The honeymoon will soon be over for firms operating in the downstream oil and gas sector as analysts expects earnings to falter on the back of a weak naira and higher oil prices since the liberalization of the industry.
These firms have been recording stellar performance since the announcement of a new price regime in May last year that
saw oil price move to N147 from N86.
The adoption of a flexible exchange rate regime by the central bank in order to enhance liquidity in the system saw the naira loss 40 percent of its value against the U.S currency.
This means the landing costs of imported petroleum product will spike with its attendant effects on bottom lines.
“Downstream performances in 2017 will be weaker than last year. In 2016, some downstream companies reported record profits due to the liberalization of the PMS pricing which allowed them to increase margins” said Pabina Yinkere, head of research at Vetiva Capital Management Limited.
“However, since the liberalization in May, oil prices have risen whilst the naira has depreciated – the combination of these give higher landing cost and since prices have remained fixed, margins have shrunk,” said Yinkere.
Firms operating in the industry are one of the best performers among companies that have released results on the website of the Nigerian Stock Exchange (NSE).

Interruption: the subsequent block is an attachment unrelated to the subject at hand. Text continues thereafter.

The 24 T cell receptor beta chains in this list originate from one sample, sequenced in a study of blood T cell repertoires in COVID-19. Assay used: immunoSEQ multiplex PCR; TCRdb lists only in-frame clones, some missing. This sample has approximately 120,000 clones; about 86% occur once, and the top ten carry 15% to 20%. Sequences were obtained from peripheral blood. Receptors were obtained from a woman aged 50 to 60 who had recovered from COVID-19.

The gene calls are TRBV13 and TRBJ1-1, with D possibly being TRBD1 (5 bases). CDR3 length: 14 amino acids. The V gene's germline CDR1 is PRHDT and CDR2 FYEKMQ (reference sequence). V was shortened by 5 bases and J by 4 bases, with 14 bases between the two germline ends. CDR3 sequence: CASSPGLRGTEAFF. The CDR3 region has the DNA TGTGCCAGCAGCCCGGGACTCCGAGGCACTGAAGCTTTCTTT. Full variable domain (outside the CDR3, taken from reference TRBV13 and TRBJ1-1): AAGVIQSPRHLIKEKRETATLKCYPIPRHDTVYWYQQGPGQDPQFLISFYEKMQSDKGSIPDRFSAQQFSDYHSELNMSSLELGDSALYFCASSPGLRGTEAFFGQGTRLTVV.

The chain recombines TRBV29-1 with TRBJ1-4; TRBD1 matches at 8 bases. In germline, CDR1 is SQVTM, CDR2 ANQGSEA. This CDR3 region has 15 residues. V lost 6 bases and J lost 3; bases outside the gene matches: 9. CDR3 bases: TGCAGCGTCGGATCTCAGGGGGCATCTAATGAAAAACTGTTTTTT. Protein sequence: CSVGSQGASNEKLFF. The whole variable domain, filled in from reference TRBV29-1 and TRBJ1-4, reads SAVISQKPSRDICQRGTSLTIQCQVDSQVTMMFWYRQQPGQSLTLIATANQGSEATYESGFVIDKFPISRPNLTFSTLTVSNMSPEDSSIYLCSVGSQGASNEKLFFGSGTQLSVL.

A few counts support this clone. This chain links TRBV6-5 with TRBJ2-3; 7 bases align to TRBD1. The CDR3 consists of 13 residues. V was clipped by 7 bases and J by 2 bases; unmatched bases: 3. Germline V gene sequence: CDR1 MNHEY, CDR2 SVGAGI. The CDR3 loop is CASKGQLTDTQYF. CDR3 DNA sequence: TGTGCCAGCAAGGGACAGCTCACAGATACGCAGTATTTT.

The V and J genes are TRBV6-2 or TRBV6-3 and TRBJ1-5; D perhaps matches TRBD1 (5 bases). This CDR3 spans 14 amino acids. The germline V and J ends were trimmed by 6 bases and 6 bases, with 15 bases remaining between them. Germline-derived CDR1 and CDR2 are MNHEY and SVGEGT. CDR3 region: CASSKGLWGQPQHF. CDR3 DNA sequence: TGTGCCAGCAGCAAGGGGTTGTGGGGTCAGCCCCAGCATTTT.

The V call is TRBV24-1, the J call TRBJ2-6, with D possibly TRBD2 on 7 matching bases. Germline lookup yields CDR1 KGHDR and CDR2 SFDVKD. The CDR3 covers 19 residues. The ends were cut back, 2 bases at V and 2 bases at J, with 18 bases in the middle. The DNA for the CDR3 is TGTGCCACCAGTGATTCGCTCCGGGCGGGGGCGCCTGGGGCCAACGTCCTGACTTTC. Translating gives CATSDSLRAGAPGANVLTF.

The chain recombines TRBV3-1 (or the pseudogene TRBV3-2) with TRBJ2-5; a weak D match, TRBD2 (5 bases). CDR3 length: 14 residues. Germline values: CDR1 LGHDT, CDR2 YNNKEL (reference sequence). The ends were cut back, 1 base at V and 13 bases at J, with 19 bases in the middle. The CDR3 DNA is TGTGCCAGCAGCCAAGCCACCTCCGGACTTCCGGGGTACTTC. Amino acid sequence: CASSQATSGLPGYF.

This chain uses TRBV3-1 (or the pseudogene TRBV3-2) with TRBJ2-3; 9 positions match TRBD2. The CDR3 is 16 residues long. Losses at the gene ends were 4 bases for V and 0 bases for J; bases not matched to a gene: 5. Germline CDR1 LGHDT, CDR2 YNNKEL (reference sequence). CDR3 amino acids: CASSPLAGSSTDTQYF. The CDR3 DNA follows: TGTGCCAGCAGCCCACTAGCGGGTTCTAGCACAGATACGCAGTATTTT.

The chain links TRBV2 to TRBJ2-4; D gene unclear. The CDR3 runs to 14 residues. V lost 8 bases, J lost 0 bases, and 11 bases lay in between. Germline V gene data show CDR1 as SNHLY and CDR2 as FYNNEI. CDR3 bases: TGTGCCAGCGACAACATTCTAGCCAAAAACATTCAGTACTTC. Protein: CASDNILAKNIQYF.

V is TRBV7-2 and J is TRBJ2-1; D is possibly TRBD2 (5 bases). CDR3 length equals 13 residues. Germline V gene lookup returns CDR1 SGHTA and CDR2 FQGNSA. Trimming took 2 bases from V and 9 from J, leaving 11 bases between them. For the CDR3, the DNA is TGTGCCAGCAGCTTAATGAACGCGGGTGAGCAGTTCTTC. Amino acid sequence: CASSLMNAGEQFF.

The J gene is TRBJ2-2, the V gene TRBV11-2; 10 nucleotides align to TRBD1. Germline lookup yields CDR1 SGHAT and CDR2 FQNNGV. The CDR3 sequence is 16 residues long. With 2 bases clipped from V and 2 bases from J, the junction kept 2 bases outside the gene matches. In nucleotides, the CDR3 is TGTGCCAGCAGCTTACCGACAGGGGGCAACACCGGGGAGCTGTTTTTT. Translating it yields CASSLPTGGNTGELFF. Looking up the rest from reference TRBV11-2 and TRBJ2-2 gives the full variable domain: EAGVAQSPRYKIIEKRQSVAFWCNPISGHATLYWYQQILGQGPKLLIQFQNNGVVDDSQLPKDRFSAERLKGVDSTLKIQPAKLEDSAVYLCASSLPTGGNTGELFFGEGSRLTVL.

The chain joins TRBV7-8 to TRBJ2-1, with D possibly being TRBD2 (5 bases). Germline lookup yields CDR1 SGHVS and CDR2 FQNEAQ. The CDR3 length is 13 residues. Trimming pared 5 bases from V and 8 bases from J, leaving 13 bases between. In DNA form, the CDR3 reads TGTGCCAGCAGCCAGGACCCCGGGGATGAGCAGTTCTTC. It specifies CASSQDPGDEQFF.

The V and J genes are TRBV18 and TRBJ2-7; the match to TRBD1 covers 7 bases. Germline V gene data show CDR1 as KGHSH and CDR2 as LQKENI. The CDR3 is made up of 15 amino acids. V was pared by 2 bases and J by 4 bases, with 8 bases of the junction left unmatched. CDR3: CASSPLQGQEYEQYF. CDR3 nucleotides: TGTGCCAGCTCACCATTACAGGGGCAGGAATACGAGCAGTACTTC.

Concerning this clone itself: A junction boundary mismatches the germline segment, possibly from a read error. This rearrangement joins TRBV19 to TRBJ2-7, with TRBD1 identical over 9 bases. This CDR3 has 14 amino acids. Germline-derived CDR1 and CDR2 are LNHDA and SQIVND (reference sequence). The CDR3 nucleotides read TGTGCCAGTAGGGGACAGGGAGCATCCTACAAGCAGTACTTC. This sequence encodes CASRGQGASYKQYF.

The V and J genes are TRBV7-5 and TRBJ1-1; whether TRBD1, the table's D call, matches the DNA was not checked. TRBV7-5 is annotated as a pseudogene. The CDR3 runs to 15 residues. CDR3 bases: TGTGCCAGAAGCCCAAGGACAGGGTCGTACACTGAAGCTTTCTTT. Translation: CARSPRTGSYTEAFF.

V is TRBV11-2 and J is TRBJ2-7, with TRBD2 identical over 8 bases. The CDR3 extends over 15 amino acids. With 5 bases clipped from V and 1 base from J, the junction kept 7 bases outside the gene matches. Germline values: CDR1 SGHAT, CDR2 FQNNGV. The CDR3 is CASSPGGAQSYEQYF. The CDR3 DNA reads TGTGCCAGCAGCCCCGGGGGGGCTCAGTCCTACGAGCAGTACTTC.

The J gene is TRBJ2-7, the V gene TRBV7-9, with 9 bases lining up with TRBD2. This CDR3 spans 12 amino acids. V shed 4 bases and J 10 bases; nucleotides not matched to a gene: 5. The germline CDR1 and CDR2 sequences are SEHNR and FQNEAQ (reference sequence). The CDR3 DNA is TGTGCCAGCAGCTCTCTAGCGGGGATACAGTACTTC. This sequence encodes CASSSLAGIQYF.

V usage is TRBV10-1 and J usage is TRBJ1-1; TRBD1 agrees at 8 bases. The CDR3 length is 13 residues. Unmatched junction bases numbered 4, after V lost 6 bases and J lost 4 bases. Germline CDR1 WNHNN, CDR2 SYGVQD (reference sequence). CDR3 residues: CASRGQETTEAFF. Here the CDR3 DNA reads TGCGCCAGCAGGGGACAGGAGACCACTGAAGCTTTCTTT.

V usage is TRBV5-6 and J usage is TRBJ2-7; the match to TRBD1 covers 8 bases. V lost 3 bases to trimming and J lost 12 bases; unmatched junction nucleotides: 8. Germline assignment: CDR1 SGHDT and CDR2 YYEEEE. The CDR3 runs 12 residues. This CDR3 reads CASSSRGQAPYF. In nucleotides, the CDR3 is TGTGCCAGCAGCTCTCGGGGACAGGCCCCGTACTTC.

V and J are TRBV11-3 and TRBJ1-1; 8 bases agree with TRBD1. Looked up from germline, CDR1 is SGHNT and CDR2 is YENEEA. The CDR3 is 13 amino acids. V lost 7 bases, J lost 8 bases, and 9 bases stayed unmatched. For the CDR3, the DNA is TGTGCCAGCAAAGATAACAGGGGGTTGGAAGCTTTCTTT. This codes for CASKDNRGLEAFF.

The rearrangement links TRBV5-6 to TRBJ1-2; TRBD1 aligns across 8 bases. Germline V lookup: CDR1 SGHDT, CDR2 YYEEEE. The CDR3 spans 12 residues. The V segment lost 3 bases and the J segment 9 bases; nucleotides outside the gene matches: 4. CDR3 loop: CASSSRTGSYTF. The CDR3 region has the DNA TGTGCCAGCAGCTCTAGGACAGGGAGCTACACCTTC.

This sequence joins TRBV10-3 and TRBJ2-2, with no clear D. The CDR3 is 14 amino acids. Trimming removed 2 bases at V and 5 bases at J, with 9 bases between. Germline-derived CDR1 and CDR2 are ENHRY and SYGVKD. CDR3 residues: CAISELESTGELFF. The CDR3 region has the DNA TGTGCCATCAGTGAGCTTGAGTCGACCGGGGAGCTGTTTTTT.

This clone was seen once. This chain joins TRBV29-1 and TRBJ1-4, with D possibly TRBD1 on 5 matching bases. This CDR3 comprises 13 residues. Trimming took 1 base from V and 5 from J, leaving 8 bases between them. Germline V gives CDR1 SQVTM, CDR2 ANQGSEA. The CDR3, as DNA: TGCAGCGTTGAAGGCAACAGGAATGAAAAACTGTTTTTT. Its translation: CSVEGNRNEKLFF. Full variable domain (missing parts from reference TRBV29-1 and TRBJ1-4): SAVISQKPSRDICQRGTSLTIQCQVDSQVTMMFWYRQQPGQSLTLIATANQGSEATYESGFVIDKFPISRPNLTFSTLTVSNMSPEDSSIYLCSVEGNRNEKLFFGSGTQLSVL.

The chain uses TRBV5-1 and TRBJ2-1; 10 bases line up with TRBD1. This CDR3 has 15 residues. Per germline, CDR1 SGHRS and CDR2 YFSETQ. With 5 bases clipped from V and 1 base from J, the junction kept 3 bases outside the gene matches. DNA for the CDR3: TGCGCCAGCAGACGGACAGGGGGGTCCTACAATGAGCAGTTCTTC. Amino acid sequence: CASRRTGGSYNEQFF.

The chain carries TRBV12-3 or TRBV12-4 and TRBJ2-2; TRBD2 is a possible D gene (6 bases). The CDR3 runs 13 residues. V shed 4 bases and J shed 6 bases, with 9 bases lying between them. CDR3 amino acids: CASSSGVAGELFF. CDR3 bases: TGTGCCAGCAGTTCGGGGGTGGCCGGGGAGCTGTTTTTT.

The growth is due to increased sales, a strong profit margin and management abilities to utilize the resources of owners in generating a higher profit.
The cumulative full year net income of four dominant player in the sector, Total Nigeria Plc, Mobil Nigeria Plc, Forte Oil and MRS Nigeria Plc increased by 69.50 percent to N61.60 billion as against N36.34 billion the previous year.
Combined sales were up 72.95 percent to N643.28 billion, the highest since 2013, based on data collated by BusinessDay.
While Forte oil’s finance costs spiked by 156.28 percent to N4.28 billion in the period under review, the company is not burdened by debt expense as times interest cover of 2.28 times earnings is within the industry benchmark of 1.5 times.
Forte oil’s N11 billion relates to long term financing for acquisition of Geregu Power Plant through its subsidiary Amperion Power Distribution Company Limited.
Nipco acquired 60 percent of Mobil Oil Nigeria from ExxonMobil in na deal valued at $500 million. Experts say the divestment is positive for the downstream operators.This is because investment in operational expansion and operational profitability has declined significantly over the past three years.
While robust earnings means these firms can either pay a higher dividend or plunge back into the business for future expansion, a possible slump in profit could damp such strategic move.
“Plus, many companies stopped importing from Q4’16 as these developments happened and now only source products from the NNPC. It is unlikely they will report near the profit levels seen last year,” said Yinkere.